In addition to that, creatine can also alter a variety of cellular processes that can have different benefits on the body.

Creatine Benefits

While creatine is produced in the body, we can also get it from various red meats and fish. This will make meat-lovers happy but could leave vegans feeling left in the dust.

The good news is supplementation can save the day! Studies show that creatine is extremely safe for adult use, also noting that any excess will be metabolized and released in our urine.


While the benefits will run large and wide, they can largely be broken down into three different categories — muscle gain, exercise performance, and brain function. Let’s take a look at all of these benefits:

  • Higher levels of phosphocreatine means more energy for your muscles
  • Allows you to train harder and longer
  • Enhanced cell signaling, which can help muscle growth, repair, and recovery
  • Helps hydrate cells in your muscles
  • Raises anabolic hormones in some people
  • Can reduce the breakdown of proteins in the body
  • Could lower myostatin levels, aiding muscle growth
  • Helps to prevent neurological diseases in some people
  • Lowers blood sugar levels

Creatine supplements will be most beneficial to older people and vegans that don’t eat meat regularly. Since our body will excrete any excess creatine, it’s typically known to be safe for anyone. Studies and research are ongoing for creatine, but it has only revealed positive things so far.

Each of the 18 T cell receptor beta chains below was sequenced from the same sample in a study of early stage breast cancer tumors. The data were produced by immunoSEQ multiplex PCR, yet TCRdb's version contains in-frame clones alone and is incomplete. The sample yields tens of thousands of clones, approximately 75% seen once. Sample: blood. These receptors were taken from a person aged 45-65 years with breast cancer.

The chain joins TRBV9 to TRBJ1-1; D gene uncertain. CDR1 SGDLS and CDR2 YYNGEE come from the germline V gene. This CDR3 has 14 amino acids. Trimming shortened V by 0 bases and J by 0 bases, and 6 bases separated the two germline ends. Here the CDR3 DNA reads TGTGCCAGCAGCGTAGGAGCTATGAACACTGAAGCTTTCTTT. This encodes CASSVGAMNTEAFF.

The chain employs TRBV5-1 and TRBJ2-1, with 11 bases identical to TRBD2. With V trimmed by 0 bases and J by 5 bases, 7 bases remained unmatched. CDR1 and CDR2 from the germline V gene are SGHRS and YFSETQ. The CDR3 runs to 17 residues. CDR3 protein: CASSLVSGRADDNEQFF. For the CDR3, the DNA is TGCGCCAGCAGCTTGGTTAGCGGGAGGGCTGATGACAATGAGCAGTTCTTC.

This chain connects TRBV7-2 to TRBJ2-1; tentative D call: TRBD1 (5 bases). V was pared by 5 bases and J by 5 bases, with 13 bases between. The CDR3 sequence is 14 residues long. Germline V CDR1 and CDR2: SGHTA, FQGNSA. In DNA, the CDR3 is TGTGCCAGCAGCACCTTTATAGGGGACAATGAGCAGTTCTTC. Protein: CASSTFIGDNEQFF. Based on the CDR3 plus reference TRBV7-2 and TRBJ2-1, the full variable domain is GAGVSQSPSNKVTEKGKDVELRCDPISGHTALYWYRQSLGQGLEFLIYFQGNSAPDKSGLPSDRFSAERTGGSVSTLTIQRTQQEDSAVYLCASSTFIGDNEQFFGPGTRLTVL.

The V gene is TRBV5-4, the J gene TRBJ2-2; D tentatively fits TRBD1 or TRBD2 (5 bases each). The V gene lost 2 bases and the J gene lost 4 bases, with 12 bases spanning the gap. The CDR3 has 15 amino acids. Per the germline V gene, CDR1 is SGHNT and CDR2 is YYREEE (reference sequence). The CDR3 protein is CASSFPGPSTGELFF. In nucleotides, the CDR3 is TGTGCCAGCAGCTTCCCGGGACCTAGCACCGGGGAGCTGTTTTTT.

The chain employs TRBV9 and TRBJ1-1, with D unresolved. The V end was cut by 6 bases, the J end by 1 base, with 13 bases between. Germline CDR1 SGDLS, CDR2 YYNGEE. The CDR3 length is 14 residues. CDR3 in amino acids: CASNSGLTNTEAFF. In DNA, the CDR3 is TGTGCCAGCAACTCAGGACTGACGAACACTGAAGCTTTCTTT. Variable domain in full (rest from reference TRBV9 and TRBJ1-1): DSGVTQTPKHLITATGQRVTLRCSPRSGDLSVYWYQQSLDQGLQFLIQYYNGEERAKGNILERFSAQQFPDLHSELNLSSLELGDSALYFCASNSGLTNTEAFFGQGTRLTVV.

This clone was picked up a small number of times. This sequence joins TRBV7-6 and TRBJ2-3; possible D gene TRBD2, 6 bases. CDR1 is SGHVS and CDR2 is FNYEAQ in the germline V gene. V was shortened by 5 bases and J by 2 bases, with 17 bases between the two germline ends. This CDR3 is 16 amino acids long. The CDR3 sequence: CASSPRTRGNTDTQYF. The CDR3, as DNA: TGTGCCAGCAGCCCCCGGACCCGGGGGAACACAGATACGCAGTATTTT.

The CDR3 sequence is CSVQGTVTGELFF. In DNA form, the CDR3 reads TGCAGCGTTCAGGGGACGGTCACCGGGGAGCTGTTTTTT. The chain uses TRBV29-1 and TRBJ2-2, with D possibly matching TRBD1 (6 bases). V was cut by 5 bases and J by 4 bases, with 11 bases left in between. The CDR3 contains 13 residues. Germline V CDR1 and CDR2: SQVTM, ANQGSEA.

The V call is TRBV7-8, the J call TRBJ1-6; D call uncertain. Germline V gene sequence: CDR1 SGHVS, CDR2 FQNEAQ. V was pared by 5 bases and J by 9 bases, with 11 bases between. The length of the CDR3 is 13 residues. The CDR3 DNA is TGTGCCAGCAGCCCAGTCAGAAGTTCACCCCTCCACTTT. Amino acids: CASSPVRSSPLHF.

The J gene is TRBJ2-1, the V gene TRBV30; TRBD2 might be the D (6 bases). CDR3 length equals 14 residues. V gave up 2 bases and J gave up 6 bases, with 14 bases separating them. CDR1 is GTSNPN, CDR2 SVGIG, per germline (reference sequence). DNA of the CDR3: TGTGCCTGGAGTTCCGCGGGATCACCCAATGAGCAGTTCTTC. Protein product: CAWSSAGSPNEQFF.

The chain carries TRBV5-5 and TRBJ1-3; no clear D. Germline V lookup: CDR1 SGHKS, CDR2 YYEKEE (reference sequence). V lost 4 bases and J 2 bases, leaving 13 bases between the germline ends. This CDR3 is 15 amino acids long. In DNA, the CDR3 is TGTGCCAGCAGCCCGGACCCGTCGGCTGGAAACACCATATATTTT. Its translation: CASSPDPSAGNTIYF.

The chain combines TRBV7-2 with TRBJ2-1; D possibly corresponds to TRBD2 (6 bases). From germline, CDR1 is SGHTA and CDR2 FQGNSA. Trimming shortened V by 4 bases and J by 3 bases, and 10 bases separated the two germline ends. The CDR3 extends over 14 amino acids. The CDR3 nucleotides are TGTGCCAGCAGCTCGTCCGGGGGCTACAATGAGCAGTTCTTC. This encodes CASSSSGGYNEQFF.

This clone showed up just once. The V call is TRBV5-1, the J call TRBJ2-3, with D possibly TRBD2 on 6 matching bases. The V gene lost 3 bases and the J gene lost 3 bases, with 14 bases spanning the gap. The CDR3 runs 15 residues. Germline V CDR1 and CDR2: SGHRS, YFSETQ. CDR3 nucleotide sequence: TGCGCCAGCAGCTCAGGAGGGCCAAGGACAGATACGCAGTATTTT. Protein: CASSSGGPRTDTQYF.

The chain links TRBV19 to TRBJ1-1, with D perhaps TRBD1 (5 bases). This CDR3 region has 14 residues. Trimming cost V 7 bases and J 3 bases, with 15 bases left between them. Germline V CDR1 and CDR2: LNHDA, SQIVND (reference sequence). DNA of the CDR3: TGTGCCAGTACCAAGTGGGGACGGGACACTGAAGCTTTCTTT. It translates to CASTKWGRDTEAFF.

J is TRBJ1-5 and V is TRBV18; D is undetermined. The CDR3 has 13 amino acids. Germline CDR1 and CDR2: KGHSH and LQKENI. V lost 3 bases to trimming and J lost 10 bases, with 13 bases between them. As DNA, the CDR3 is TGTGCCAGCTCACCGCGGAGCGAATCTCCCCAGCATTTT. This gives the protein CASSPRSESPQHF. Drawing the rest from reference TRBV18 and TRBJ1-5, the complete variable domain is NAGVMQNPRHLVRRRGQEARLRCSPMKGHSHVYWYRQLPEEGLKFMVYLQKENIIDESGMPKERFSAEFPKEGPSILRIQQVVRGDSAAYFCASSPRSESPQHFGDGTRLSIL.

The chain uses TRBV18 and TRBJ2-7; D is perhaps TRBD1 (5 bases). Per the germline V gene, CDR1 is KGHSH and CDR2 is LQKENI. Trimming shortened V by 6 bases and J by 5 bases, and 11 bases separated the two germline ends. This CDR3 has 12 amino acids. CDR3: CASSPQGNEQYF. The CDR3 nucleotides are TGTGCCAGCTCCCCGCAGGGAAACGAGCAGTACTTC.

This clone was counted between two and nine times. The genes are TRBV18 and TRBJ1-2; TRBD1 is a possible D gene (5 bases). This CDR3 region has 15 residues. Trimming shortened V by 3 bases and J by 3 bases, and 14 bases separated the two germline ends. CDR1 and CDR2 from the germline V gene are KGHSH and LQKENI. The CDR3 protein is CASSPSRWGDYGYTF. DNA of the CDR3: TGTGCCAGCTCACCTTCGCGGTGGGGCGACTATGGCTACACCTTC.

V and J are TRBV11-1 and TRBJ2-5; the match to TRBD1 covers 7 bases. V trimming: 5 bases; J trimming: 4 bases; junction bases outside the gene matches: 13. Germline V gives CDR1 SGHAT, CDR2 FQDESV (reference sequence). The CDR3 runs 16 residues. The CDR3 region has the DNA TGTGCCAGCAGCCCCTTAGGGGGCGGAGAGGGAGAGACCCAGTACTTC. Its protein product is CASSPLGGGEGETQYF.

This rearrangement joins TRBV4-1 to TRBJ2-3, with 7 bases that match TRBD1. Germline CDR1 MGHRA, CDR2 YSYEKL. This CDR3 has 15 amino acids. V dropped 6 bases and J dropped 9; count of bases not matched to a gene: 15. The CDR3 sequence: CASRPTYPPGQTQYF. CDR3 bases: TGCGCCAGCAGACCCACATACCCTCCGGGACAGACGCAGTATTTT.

The Many Forms of Creatine

As effective as creatine is, they don’t make it very easy when trying to find the right creatine supplement for you. That’s mainly because there are 12 main forms of creatine that all have different effects on the body.

Creatine Monohydrate continues to be the most popular form of creatine, as well as the most studied. If you’re looking for the most reliable form of creatine, you’ll want Creatine Monohydrate. It’ll be available as anhydrous creatine (100% creatine), traditional monohydrate creatine (90% creatine and 10% water), and even micronized creatine (improved water solubility).

With that being said, there are known benefits for the other 11 forms; they just haven’t received enough research to prove the effects. The other forms include:

  • creatine hydrochloride (better water solubility)
  • buffered creatine monohydrate (better body absorption)
  • creatine magnesium chelate (binding magnesium)
  • creatine ethyl ester (enriched with ester)
  • creatine citrate (combined with citric acid)
  • creatine malate (bound to malic acid)
  • creatine nitrate (binded to nitrate molecule)
  • creatine gluconate (bound to glucose)
  • creatine pyruvate (pyruvic acid)
  • creatine alpha-ketoglutarate (alpha-ketoglutaric acid)
  • multi-component creatine (combination of several types of creatine)

Due to the research being conducted, it’s best to roll with creatine monohydrate or micronized creatine.

How Do I Take Creatine?

Another reason many people avoid creatine is the intended use of it can be challenging to manage. For best results, researchers recommend following a strict “loading phase” in the beginning before decreasing the dose for long-term use. This might make the supplement appear more high-maintenance than it is.

The loading phase isn’t required but could benefit those that are taking it as an exercise-enhancer. It will involve taking 20 grams per day for 5-7 days. Additionally, it’s recommended that you take the 20 grams in 5g increments throughout the day.